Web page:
The hon. Member for Leith (Mr. E. Brown), in the course of his speech, described his conversion to this Bill. He said that in his view his objections to this Clause were largely removed by the extent to which the Minister has accepted Amendments moved by his party and the Amendment which I had the honour to move, making it a condition for the payment of benefit to young persons that they should receive some sort of training, The only remark I have to make upon that is that the hon. Member for Leith is more easily pleased than I am, because the words now in the Bill providing that training are by no means as satisfactory, as definite, or as positive as he and I would like to see. It only says that the training shall be provided where practicable. The whole point of hon. Members below the Gangway in their Amendment was to put in the Bill a provision that it shall be made practicable in all cases where benefit is paid. I doubt whether the hon. Member's conversion is justified by the words in the Bill. The hon. Member also described a conversation he had with an erstwhile opponent of the Measure, and he said that when he pointed out that a man had to work 30 weeks before he got unemployment benefit, his opponent was completely vanquished, withdrew his opposition, and no doubt said that he would vote for the hon. Member for Leith at the next election. I am sure the fact that his opponent lives in London is the only reason which prevents him from voting for the hon. Member. I doubt whether his interlocutor was as well seized of the Bill as he should have been, because if he had looked at Clause 11 he would find that it is possible for a lad if he remains at school for an extra year to be credited with 20 contributions. All he has to do is to come out of school, take up a blind alley occupation for 10 weeks, and, with the aid of his credited contributions, draw unemployment benefit for 18 months. That is the class of case which should largely influence this House and the hon. Member for Leith. I am doubtful whether his conversion is as well justified as it should be.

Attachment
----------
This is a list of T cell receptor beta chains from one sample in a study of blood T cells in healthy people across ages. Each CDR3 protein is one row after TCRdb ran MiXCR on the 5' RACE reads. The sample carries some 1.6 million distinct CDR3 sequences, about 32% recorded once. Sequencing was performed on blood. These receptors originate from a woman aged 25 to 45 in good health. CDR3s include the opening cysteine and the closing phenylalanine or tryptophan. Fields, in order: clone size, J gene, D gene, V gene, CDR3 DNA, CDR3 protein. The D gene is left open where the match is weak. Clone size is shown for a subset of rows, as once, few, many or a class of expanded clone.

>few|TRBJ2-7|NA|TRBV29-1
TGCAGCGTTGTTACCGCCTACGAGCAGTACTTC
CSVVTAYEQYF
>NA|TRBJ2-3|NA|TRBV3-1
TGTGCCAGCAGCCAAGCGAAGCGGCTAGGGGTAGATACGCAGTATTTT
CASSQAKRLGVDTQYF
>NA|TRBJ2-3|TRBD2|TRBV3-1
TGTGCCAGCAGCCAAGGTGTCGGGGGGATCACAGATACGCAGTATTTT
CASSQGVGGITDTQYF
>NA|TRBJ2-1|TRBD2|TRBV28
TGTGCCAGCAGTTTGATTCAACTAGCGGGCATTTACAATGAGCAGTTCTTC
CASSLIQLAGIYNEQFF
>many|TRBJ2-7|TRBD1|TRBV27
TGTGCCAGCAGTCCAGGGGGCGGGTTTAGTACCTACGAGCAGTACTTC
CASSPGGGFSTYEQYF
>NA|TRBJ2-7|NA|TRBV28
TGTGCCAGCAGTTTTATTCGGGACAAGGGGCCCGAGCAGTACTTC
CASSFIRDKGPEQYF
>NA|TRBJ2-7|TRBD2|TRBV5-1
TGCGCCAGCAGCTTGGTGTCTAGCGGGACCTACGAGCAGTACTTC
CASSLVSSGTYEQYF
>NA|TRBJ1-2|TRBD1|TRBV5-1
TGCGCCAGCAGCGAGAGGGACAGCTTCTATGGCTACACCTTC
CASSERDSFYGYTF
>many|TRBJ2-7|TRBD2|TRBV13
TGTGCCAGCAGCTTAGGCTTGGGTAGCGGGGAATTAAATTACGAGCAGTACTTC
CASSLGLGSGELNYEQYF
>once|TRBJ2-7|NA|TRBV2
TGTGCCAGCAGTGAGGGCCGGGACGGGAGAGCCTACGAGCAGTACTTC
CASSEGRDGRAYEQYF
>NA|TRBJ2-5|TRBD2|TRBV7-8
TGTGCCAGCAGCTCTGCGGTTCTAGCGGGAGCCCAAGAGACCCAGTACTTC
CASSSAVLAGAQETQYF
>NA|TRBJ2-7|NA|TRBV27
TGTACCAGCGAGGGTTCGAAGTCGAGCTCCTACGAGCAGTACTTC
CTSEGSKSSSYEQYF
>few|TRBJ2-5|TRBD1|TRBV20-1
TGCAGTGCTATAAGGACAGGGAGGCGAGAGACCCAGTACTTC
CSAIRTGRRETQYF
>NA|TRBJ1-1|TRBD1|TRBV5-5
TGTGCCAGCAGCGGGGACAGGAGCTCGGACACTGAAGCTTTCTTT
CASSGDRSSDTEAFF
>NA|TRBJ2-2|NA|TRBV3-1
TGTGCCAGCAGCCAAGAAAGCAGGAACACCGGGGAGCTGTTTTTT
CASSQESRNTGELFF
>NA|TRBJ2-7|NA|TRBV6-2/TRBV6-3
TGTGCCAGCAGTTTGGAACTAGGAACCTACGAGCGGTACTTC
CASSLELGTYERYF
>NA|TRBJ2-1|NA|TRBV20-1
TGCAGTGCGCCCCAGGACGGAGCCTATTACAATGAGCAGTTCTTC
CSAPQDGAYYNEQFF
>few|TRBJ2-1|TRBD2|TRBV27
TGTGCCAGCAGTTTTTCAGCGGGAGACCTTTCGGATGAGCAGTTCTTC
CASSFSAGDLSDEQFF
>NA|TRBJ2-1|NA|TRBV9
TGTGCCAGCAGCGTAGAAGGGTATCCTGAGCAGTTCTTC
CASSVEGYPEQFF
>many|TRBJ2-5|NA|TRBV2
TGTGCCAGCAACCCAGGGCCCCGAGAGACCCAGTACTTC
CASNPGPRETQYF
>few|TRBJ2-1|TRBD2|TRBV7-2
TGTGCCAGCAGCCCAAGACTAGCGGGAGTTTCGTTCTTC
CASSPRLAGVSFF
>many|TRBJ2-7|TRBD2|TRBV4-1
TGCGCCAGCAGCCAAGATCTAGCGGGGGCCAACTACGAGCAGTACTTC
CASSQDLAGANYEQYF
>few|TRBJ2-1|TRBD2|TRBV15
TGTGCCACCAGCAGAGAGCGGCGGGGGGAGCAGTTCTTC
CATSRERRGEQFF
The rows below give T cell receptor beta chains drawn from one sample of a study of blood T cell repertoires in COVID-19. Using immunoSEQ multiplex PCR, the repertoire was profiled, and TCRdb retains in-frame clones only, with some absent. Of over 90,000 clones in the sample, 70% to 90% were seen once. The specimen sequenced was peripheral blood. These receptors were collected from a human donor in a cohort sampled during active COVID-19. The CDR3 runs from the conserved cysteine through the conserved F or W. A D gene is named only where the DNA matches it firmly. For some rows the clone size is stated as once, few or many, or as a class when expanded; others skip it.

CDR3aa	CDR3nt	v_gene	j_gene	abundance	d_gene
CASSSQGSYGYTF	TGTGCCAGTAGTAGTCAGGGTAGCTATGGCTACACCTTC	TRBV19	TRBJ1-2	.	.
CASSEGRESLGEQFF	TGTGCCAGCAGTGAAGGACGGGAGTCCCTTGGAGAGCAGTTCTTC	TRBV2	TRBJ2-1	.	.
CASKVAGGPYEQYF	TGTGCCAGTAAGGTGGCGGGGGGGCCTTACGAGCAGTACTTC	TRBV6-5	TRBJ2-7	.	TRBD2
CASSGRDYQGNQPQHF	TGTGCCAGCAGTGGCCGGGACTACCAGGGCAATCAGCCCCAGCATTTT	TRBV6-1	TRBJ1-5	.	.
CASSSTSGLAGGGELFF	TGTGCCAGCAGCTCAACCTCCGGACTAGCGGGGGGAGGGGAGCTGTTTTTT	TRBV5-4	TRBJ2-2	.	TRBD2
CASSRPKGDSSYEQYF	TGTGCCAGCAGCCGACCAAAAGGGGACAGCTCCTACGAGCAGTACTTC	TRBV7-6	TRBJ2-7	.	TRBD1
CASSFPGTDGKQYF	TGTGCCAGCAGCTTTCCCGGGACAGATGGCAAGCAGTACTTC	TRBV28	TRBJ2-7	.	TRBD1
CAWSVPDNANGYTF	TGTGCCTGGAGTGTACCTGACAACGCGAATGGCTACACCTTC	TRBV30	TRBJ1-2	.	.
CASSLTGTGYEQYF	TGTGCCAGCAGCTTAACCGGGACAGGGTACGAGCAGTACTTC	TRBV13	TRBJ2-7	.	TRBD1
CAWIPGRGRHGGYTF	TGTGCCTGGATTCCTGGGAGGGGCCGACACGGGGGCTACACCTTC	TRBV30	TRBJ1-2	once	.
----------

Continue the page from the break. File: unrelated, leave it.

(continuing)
The whole object of our opposition as far as I can understand it—[Interruption]—and speaking for myself is this: I know that hon. Members of all parties sometimes speak without authority. I was much moved by the very eloquent appeal made by the Minister of Labour on the Second Reading of the Bill, in which she uttered a well-timed warning and an appeal to the mothers of these young people asking them to encourage their children to go abroad in search of work, to go to other districts in search of work, and not to give full effect to that natural homesickness which is so often found in children and which is often very much encouraged by mothers from quite natural reasons. That appeal loses a great deal of its power when in those districts and areas in which you find juvenile unemployment you are actually making it worth while, in money, to the mothers to keep their children at home when they should be going into more prosperous districts and working out a career for themselves. It is no use appealing to the emotions when at the same time you place a monetary consideration in exactly the opposite direction. It discountenances the eloquent appeal of the Minister. I take the view that this Clause will encourage blind-alley occupations, which is the very last thing into which we want to see the young people of this country going. You are making it worth while for a boy to take up, for instance, the job of selling chocolates at a railway station, or some such job, so that he can qualify himself for unemployment benefit. If we were sure that he would get training when drawing benefit it would be different, but what about the large parts of the country where the Minister will say that that is not practicable? You will have a rush for blind-alley occupations, and considerable damage will be done to the prospects of these young people working out a decent career for themselves.